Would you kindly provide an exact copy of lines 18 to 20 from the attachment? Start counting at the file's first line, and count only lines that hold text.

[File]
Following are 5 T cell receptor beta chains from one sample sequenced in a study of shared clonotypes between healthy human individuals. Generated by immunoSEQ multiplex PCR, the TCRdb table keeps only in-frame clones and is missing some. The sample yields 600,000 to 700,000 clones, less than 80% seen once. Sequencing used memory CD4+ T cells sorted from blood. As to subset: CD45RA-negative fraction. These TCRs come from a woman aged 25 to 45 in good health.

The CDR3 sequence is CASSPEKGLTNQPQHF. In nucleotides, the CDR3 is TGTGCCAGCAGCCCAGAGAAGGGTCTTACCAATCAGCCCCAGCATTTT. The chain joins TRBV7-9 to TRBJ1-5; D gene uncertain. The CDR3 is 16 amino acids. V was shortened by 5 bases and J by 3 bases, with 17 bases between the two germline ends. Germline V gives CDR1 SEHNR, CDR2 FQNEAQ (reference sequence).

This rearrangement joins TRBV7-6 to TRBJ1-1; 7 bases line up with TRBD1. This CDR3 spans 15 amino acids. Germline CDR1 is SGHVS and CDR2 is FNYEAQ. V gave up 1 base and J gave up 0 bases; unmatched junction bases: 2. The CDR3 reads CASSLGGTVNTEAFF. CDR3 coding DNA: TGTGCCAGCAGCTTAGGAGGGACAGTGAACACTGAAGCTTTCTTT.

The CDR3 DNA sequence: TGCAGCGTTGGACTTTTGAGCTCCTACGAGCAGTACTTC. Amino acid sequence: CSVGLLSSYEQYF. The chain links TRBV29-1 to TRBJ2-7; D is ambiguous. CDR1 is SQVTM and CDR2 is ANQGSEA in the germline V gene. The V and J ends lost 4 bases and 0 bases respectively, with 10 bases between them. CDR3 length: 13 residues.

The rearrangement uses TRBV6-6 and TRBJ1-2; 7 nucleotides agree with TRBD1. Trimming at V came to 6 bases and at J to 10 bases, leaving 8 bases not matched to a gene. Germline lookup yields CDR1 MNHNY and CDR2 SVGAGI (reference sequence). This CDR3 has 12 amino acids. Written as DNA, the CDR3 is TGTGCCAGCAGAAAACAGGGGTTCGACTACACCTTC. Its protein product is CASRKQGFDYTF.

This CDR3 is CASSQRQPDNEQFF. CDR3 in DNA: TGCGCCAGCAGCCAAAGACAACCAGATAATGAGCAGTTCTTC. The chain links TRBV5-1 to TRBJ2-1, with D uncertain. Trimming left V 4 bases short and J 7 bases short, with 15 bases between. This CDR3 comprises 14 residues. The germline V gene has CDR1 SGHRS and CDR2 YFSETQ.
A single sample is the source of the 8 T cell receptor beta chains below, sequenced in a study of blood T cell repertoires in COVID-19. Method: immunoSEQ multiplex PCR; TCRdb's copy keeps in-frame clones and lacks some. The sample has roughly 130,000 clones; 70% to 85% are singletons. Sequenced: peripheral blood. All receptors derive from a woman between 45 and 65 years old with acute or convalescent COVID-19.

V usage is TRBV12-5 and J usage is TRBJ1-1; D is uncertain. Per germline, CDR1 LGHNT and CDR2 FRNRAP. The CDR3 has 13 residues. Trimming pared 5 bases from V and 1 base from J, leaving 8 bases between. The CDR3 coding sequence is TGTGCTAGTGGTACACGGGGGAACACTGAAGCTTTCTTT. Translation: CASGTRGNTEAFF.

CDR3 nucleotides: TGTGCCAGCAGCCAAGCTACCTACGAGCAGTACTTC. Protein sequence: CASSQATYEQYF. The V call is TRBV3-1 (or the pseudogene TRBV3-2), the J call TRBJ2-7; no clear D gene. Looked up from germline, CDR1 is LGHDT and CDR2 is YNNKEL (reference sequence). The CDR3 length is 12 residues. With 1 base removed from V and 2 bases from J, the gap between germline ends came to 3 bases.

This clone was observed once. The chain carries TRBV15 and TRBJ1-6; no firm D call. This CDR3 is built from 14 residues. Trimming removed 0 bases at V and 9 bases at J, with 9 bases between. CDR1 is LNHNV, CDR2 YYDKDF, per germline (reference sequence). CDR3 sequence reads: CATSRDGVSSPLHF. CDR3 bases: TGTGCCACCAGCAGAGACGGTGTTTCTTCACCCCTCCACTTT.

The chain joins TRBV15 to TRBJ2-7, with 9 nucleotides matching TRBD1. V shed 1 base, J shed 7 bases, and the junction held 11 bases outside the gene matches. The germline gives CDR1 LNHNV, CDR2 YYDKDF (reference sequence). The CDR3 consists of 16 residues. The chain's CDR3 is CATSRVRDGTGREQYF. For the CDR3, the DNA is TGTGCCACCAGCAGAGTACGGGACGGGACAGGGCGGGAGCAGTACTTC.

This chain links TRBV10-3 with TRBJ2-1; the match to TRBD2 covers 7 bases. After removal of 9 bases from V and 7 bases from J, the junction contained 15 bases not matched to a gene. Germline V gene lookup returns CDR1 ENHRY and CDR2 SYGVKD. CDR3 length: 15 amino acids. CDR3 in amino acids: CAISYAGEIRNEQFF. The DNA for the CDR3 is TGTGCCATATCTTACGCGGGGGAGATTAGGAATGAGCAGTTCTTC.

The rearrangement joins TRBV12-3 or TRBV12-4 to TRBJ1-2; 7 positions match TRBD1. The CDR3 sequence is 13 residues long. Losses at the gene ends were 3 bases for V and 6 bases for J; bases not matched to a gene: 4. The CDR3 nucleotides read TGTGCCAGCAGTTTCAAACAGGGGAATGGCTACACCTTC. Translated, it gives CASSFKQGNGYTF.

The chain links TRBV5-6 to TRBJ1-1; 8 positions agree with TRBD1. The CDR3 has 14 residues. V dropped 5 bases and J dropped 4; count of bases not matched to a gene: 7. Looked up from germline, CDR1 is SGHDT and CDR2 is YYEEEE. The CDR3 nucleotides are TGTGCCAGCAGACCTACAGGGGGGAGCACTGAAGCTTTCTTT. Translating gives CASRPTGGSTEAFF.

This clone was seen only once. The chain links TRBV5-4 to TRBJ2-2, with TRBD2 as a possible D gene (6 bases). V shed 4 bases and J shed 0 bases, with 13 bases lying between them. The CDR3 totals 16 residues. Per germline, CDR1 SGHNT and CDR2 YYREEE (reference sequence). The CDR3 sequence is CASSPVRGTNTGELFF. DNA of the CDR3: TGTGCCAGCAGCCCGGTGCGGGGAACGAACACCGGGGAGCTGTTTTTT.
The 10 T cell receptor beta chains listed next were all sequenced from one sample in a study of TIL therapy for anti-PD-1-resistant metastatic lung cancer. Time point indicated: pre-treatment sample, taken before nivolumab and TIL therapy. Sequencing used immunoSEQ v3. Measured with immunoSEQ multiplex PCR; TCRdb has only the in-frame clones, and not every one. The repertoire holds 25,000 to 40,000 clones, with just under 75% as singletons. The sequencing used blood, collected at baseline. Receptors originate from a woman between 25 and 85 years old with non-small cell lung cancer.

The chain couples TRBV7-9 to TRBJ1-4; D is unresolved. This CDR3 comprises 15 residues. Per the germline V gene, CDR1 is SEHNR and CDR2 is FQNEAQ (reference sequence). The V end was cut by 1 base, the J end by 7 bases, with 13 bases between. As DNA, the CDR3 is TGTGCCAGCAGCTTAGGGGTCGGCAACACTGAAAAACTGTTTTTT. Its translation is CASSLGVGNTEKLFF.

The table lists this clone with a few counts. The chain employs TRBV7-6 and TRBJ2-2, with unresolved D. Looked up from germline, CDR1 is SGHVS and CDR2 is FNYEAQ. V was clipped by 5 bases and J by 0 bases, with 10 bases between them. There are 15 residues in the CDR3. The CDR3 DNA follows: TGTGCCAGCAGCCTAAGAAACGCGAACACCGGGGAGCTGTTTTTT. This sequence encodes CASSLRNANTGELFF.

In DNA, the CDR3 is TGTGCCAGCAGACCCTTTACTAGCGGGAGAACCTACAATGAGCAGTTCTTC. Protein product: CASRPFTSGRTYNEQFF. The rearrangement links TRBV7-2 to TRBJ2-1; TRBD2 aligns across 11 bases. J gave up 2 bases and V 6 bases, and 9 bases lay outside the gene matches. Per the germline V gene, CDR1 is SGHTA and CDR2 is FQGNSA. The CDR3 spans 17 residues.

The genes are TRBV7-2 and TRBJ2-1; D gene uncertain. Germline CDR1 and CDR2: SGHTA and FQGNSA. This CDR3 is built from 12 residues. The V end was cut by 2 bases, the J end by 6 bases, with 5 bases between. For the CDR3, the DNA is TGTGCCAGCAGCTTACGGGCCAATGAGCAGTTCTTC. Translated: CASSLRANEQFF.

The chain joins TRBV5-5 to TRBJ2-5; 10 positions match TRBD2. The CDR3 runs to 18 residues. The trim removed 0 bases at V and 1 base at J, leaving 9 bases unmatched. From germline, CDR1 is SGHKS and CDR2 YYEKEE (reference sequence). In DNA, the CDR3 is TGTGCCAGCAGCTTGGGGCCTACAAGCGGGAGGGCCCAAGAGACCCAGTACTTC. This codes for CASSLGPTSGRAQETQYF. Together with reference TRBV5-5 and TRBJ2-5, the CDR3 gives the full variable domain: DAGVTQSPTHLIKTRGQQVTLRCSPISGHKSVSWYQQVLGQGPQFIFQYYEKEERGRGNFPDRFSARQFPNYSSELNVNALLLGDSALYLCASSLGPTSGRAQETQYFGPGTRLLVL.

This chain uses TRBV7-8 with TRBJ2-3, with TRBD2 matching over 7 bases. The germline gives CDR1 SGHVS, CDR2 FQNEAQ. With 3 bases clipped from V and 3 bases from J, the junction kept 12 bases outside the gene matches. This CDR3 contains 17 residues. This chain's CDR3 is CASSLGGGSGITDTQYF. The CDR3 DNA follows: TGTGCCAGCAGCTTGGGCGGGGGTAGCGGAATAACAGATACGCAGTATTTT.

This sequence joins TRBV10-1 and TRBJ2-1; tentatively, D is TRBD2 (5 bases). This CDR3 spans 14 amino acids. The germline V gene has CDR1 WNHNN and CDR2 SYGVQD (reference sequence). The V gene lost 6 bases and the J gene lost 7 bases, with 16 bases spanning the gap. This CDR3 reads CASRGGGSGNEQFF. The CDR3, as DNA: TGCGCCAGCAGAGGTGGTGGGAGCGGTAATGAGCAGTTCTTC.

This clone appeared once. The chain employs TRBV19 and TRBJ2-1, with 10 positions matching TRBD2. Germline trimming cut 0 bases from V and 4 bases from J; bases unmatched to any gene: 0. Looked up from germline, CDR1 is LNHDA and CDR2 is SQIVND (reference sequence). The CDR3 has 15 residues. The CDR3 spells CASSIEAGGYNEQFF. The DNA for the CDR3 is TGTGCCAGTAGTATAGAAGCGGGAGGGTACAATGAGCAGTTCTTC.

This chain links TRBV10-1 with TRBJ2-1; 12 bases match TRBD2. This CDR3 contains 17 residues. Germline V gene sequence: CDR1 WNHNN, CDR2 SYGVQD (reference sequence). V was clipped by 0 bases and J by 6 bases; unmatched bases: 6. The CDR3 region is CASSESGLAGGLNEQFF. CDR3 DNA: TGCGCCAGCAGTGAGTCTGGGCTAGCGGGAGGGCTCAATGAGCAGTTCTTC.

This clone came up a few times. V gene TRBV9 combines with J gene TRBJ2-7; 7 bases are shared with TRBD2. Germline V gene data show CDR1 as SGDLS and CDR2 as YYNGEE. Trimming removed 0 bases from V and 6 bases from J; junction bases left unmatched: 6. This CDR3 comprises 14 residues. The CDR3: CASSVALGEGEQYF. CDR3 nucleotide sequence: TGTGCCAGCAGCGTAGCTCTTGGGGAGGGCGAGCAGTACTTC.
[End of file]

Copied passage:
The table lists this clone with a few counts. The chain employs TRBV7-6 and TRBJ2-2, with unresolved D. Looked up from germline, CDR1 is SGHVS and CDR2 is FNYEAQ. V was clipped by 5 bases and J by 0 bases, with 10 bases between them. There are 15 residues in the CDR3. The CDR3 DNA follows: TGTGCCAGCAGCCTAAGAAACGCGAACACCGGGGAGCTGTTTTTT. This sequence encodes CASSLRNANTGELFF.

In DNA, the CDR3 is TGTGCCAGCAGACCCTTTACTAGCGGGAGAACCTACAATGAGCAGTTCTTC. Protein product: CASRPFTSGRTYNEQFF. The rearrangement links TRBV7-2 to TRBJ2-1; TRBD2 aligns across 11 bases. J gave up 2 bases and V 6 bases, and 9 bases lay outside the gene matches. Per the germline V gene, CDR1 is SGHTA and CDR2 is FQGNSA. The CDR3 spans 17 residues.

The genes are TRBV7-2 and TRBJ2-1; D gene uncertain. Germline CDR1 and CDR2: SGHTA and FQGNSA. This CDR3 is built from 12 residues. The V end was cut by 2 bases, the J end by 6 bases, with 5 bases between. For the CDR3, the DNA is TGTGCCAGCAGCTTACGGGCCAATGAGCAGTTCTTC. Translated: CASSLRANEQFF.